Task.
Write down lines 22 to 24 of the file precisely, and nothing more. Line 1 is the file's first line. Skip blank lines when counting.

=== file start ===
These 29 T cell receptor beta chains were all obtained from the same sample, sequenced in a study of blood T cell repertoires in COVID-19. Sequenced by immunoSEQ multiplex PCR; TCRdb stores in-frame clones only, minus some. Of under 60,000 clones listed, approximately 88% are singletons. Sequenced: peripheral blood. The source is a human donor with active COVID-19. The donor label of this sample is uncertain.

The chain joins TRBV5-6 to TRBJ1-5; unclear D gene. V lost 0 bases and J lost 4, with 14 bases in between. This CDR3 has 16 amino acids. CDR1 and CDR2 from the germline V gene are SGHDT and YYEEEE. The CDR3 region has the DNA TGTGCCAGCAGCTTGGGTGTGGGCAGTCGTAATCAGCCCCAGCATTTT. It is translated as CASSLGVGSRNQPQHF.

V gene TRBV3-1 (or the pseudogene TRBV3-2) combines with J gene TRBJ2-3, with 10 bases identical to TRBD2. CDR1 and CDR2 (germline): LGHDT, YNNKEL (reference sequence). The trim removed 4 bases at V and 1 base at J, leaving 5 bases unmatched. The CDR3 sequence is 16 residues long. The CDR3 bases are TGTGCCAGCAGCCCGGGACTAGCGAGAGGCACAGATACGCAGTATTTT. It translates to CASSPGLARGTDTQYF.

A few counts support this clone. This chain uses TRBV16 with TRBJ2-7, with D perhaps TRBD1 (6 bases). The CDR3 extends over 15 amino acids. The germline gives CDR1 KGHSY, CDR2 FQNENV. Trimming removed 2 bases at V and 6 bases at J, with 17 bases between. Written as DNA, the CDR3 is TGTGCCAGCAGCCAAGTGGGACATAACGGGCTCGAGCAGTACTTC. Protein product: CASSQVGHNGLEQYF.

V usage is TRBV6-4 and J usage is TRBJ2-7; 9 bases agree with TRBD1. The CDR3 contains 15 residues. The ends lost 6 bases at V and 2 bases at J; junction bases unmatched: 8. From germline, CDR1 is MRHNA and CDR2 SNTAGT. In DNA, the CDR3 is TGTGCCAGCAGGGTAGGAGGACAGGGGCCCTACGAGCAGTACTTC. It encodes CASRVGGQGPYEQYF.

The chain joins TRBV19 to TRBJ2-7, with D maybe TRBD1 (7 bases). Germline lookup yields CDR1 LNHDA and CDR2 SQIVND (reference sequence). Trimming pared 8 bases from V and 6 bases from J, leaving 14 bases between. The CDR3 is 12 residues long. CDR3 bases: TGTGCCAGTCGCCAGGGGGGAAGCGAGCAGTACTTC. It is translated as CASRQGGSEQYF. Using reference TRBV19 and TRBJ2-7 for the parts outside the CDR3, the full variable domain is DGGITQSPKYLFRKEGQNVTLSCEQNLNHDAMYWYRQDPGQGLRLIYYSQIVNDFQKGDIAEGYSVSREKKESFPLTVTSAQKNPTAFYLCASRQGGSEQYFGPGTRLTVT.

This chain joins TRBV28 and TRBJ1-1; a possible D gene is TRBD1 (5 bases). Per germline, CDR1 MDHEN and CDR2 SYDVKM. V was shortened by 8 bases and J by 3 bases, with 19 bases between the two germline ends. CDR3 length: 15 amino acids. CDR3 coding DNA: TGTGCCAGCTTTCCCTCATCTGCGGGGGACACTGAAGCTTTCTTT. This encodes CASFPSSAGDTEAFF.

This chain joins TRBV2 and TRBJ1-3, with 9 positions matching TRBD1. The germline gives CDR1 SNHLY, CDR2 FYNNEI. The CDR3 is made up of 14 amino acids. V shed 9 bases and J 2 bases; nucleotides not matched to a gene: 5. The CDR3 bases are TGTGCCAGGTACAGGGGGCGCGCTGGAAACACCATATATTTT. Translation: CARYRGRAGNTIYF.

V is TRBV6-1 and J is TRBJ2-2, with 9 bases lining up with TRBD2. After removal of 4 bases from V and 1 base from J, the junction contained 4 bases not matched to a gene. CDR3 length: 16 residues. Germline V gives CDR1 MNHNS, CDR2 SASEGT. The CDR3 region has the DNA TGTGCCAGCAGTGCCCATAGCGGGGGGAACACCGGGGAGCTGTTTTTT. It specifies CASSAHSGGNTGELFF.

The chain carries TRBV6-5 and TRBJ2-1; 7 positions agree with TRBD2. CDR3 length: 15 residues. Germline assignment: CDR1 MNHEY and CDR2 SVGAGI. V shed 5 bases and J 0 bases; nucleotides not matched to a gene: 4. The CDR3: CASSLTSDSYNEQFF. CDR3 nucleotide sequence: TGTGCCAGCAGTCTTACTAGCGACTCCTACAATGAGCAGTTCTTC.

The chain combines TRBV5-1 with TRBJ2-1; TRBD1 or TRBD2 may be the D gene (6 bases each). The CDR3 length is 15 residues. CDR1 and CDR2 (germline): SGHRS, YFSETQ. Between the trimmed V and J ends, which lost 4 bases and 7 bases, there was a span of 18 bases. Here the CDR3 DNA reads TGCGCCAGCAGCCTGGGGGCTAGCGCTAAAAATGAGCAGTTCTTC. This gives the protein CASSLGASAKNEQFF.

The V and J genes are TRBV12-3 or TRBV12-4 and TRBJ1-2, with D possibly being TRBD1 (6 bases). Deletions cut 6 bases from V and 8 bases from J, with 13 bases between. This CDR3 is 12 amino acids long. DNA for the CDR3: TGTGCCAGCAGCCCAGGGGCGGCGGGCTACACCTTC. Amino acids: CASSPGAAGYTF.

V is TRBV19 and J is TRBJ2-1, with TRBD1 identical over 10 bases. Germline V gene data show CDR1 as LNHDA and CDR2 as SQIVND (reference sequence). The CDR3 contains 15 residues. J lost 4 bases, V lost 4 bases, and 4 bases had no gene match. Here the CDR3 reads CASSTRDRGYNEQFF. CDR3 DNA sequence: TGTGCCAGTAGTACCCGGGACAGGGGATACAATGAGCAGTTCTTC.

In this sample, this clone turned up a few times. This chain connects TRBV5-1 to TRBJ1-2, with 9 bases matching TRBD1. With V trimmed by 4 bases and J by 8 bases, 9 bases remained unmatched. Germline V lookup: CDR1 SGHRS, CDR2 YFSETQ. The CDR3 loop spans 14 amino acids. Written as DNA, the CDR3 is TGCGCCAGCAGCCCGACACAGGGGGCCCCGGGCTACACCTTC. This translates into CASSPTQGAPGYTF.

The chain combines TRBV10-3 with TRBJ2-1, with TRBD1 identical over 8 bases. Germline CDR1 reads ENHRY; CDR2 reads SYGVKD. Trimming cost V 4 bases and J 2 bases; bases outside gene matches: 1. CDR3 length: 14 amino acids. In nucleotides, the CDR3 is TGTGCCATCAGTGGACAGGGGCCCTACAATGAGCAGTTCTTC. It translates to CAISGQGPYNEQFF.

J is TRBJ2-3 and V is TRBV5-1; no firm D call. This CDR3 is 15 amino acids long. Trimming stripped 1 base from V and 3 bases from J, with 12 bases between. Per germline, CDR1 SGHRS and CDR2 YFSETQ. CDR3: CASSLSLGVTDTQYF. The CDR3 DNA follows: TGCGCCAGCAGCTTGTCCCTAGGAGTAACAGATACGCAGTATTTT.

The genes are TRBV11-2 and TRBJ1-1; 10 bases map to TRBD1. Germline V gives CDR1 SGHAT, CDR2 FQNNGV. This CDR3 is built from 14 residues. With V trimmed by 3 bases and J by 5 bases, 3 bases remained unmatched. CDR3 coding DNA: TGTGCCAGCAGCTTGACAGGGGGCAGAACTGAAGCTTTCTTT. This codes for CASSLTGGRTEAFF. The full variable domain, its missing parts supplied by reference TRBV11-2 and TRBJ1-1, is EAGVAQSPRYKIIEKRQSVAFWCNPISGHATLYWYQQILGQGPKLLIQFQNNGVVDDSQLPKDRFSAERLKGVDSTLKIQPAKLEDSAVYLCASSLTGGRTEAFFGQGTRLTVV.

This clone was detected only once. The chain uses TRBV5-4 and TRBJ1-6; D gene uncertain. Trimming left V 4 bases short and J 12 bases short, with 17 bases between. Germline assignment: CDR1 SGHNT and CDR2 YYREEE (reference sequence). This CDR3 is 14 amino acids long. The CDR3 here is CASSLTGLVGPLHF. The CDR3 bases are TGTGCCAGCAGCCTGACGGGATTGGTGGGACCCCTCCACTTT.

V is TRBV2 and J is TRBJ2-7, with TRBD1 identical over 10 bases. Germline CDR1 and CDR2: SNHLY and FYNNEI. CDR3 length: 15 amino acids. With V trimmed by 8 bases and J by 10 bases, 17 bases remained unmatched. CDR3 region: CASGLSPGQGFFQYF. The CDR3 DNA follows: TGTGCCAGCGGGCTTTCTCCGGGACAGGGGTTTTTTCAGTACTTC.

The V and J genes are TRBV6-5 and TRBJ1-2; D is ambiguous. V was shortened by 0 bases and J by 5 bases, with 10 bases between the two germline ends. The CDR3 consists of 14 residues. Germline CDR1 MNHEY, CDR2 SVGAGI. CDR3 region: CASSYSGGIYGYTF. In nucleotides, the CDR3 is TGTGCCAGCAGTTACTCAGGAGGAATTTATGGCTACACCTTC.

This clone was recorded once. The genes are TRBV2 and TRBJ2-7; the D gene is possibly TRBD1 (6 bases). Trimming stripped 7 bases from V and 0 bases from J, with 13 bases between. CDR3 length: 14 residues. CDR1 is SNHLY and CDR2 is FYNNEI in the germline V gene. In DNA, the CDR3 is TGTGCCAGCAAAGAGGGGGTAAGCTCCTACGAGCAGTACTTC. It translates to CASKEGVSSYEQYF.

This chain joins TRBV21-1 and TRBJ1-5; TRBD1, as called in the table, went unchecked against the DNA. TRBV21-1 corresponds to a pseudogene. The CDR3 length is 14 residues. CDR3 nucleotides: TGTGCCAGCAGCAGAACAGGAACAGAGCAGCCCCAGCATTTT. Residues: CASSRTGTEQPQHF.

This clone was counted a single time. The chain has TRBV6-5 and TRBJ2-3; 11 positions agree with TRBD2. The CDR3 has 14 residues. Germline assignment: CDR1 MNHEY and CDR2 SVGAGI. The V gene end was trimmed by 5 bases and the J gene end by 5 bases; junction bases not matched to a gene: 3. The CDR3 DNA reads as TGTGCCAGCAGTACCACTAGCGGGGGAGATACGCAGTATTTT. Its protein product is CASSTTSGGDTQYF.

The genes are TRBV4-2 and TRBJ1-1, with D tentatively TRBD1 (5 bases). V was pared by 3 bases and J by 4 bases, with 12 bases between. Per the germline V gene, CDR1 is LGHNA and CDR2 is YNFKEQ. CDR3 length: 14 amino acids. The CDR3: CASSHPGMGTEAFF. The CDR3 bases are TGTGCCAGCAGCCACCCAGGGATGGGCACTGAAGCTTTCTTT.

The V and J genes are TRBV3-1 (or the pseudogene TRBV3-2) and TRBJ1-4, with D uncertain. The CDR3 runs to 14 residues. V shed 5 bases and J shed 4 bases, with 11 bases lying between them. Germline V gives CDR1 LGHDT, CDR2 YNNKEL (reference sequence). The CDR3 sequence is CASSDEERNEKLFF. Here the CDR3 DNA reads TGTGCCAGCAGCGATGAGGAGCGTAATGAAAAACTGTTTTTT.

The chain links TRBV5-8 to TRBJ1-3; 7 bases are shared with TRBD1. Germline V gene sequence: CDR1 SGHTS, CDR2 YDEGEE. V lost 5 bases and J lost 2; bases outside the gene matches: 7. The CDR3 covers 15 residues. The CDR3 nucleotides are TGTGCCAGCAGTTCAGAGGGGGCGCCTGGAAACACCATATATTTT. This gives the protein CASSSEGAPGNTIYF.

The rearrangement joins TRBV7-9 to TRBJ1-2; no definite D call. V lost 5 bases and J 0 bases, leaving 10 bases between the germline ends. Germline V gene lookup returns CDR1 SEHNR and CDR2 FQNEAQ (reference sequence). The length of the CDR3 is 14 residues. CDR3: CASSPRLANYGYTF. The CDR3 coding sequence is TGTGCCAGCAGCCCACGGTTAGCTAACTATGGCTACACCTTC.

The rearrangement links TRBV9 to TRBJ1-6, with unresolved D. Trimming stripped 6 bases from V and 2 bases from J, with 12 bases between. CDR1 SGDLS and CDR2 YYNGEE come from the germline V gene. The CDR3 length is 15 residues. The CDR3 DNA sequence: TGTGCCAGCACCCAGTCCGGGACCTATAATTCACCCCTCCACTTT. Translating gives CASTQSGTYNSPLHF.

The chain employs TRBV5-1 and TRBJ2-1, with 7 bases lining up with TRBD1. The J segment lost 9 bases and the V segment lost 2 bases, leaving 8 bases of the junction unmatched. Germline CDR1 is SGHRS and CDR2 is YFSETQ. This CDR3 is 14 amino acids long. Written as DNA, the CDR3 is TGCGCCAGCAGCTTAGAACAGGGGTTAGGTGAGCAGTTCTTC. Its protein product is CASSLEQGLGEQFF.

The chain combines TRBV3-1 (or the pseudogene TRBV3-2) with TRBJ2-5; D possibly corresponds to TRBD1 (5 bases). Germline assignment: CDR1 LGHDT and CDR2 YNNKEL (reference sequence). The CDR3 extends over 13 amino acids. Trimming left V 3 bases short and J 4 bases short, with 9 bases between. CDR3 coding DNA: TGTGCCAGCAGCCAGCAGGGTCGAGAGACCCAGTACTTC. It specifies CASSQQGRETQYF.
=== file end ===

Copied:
This chain joins TRBV21-1 and TRBJ1-5; TRBD1, as called in the table, went unchecked against the DNA. TRBV21-1 corresponds to a pseudogene. The CDR3 length is 14 residues. CDR3 nucleotides: TGTGCCAGCAGCAGAACAGGAACAGAGCAGCCCCAGCATTTT. Residues: CASSRTGTEQPQHF.

This clone was counted a single time. The chain has TRBV6-5 and TRBJ2-3; 11 positions agree with TRBD2. The CDR3 has 14 residues. Germline assignment: CDR1 MNHEY and CDR2 SVGAGI. The V gene end was trimmed by 5 bases and the J gene end by 5 bases; junction bases not matched to a gene: 3. The CDR3 DNA reads as TGTGCCAGCAGTACCACTAGCGGGGGAGATACGCAGTATTTT. Its protein product is CASSTTSGGDTQYF.

The genes are TRBV4-2 and TRBJ1-1, with D tentatively TRBD1 (5 bases). V was pared by 3 bases and J by 4 bases, with 12 bases between. Per the germline V gene, CDR1 is LGHNA and CDR2 is YNFKEQ. CDR3 length: 14 amino acids. The CDR3: CASSHPGMGTEAFF. The CDR3 bases are TGTGCCAGCAGCCACCCAGGGATGGGCACTGAAGCTTTCTTT.